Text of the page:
Gilbert probably could have made another go at it, if he had chosen — his pre-Champions Tour career wasn't devoid of victories. In fact, Gilbert won some big events before turning 50. They were just (mostly) PGA of America tournaments for club pros rather than PGA Tour tournaments.

The biggest of those wins was the PGA Club Professional Championship in 1981, 1982 and 1991. That's the national championship of club pros and got Gilbert in the PGA Championship. He also won the Kentucky PGA Championship eight times and had numerous other wins in Kentucky and Tennessee. He earned a reputation as one of the best-playing club pros in the country. He won the Kentucky PGA's Player of the Year Award 12 times.

But Gilbert had made a choice early his career to stay home in Kentucky, working his head professional job, remaining with his family.

When Gilbert turned 50 late in 1992, though, he decided it was time to try again. He earned his Champions Tour card by winning the 1992 qualifying tournament.

And it was a different story on the Champions Tour, where Gilbert never missed a cut. He made 149 senior starts, with 51 Top 10 finishes and 22 Top 5 finishes. In addition to his three career senior victories, Gilbert finished second in six tournaments and third in six more.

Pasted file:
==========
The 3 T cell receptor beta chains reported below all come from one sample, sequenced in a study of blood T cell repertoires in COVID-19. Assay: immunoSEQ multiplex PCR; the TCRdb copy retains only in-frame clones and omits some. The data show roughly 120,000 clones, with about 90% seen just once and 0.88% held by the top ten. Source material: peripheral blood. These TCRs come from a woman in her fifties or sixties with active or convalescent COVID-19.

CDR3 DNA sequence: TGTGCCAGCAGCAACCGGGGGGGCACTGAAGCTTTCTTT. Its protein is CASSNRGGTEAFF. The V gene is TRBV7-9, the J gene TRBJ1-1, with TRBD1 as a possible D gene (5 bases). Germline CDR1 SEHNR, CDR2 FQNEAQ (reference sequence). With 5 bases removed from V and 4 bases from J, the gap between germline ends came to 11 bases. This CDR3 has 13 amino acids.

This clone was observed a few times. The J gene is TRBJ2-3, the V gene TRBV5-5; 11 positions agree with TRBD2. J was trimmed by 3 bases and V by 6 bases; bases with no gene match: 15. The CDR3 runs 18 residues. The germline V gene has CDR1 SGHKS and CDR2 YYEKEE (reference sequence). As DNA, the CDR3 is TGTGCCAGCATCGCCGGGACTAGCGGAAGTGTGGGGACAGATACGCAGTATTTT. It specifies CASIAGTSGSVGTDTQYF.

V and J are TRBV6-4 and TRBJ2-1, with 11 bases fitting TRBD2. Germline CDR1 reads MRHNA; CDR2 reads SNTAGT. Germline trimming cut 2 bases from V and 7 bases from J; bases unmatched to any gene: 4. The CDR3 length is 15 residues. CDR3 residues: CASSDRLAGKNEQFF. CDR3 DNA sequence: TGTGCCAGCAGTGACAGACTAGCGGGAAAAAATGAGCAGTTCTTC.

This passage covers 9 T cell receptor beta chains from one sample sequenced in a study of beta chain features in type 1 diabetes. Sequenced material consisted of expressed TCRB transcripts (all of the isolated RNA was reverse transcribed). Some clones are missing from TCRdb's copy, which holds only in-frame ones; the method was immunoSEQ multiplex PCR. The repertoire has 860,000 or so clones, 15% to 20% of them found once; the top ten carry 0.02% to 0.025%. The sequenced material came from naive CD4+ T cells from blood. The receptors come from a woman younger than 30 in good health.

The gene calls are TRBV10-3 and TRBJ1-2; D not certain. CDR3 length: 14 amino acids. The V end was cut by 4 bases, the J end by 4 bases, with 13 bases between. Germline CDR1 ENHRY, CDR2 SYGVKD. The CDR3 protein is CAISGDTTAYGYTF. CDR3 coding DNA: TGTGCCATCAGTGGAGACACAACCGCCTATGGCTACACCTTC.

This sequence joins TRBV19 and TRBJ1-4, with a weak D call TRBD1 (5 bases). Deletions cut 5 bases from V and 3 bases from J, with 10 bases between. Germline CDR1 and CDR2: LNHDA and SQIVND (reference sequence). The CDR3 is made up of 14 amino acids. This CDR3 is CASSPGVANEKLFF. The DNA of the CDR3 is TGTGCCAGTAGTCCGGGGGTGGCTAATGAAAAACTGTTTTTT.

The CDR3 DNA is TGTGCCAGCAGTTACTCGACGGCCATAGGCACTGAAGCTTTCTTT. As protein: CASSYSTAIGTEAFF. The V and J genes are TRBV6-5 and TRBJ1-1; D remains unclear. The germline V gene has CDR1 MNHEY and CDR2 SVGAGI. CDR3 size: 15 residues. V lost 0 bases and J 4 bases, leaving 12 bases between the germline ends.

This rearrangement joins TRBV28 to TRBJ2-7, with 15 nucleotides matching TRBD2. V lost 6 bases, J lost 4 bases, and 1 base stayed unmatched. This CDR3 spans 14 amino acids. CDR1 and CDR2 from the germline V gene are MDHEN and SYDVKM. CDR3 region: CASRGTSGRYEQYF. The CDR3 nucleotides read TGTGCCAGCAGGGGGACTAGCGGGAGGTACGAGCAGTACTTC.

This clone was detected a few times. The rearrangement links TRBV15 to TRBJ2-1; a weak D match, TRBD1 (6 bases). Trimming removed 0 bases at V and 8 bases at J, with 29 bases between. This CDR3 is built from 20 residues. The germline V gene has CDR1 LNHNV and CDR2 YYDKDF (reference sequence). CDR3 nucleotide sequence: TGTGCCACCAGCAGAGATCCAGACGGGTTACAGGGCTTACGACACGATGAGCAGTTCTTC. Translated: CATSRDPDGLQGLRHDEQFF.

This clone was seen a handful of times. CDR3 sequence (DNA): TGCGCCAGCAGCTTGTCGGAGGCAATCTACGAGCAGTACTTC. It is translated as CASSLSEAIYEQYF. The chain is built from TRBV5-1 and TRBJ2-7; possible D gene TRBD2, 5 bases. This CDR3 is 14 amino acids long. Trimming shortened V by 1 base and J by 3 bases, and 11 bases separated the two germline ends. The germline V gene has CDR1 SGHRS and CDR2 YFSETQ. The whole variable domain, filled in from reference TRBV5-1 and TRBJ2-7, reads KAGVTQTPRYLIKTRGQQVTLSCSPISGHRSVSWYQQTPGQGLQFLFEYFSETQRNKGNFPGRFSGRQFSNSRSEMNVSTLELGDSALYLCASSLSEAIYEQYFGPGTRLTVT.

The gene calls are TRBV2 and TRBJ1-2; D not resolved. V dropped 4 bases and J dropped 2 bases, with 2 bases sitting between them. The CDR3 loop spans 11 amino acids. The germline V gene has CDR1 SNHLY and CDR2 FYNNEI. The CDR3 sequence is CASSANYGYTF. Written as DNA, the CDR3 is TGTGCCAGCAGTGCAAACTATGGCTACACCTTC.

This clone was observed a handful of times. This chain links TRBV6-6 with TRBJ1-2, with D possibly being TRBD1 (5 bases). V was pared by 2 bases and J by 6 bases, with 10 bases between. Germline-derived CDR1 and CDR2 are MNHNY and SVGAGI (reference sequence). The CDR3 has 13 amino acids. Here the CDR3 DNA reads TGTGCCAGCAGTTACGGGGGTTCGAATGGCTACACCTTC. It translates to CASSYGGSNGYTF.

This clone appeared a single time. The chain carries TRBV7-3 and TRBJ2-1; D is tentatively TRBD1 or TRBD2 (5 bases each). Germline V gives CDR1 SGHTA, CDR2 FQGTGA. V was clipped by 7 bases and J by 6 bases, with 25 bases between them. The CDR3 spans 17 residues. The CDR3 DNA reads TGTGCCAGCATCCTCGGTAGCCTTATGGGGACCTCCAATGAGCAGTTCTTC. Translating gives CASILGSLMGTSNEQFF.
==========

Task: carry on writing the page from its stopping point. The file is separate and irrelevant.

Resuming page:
In an article in which the magazine called him "a hero to the nation's club pros," Sports Illustrated wrote that, "In 1993, after having been the medalist at the Senior Q-School the previous fall, Gilbert and his wife, Brenda, took the last $4,000 out of their bank account and gambled that Larry could compete against the best players of his generation. In only his second start Gilbert won $12,000, and he went on to earn $516,000 as a rookie."

In 1993 and 1994, Gilbert led the Champions Tour in the statistical category of Total Driving, a measure that combines a player's driving distance and driving accuracy.